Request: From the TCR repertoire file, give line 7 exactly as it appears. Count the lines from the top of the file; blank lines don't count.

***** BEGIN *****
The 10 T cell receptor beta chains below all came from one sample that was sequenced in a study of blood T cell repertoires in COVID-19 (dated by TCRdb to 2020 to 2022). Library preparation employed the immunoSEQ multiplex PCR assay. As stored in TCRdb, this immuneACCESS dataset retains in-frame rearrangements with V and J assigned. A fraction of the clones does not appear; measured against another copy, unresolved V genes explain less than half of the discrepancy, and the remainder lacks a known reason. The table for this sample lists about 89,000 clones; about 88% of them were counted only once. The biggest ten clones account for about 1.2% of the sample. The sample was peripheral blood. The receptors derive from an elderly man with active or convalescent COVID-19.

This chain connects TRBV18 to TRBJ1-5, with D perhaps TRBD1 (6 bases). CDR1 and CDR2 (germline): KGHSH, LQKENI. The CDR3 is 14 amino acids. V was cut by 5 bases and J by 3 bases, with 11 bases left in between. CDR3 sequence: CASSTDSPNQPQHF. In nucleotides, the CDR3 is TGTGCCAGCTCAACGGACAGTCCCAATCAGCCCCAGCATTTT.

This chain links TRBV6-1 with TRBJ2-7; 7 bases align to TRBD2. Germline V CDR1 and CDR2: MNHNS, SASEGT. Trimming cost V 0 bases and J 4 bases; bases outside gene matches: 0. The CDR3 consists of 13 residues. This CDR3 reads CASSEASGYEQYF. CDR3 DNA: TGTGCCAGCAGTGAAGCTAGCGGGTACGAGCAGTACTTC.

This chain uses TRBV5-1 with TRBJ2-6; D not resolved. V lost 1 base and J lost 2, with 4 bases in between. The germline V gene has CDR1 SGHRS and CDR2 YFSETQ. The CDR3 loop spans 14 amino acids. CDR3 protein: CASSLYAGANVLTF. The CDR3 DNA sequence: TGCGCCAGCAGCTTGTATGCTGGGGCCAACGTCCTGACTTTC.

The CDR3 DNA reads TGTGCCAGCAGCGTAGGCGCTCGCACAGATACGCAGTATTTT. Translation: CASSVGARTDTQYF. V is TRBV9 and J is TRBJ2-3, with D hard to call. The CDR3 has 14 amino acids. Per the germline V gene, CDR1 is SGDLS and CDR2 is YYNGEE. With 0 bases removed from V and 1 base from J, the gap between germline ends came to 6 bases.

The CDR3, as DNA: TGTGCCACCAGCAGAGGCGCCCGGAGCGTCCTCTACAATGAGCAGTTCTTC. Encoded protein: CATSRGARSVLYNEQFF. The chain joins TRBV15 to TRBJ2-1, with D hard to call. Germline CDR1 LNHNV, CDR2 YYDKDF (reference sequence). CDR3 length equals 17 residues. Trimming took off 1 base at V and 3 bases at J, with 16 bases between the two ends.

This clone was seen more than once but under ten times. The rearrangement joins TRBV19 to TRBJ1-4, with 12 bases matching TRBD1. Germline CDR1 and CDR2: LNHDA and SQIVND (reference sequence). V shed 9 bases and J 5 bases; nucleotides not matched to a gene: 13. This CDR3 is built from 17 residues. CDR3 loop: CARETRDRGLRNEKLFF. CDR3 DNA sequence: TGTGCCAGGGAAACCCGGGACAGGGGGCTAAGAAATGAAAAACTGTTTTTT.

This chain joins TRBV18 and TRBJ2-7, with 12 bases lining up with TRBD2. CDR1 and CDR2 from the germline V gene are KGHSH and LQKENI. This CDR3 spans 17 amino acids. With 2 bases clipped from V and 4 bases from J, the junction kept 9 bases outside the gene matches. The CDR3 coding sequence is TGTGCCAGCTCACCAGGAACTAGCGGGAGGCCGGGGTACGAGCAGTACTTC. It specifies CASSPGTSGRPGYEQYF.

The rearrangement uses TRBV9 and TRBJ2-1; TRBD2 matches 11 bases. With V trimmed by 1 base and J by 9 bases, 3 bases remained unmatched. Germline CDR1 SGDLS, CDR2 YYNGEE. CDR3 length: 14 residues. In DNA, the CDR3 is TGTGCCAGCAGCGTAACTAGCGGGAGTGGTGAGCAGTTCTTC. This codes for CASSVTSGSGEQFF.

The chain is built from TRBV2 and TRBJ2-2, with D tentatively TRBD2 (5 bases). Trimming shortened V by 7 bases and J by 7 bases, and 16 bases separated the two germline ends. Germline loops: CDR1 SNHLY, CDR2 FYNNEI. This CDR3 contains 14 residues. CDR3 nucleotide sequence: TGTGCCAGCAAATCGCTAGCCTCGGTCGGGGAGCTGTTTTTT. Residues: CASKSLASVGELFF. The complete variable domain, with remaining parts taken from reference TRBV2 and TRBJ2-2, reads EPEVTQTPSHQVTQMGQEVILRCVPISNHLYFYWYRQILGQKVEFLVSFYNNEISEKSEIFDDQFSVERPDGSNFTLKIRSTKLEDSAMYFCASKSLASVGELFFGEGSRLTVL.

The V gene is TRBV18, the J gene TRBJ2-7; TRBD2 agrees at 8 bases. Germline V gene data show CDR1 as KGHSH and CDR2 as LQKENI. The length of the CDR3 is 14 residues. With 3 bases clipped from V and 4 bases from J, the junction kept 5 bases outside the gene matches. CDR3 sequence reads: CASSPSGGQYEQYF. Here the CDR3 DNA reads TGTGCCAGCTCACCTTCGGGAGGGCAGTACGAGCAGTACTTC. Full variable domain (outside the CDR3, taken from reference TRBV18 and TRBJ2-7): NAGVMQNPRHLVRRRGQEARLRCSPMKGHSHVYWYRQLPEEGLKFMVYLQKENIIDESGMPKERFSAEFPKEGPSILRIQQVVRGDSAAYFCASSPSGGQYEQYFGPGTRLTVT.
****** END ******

This clone was seen more than once but under ten times. The rearrangement joins TRBV19 to TRBJ1-4, with 12 bases matching TRBD1. Germline CDR1 and CDR2: LNHDA and SQIVND (reference sequence). V shed 9 bases and J 5 bases; nucleotides not matched to a gene: 13. This CDR3 is built from 17 residues. CDR3 loop: CARETRDRGLRNEKLFF. CDR3 DNA sequence: TGTGCCAGGGAAACCCGGGACAGGGGGCTAAGAAATGAAAAACTGTTTTTT.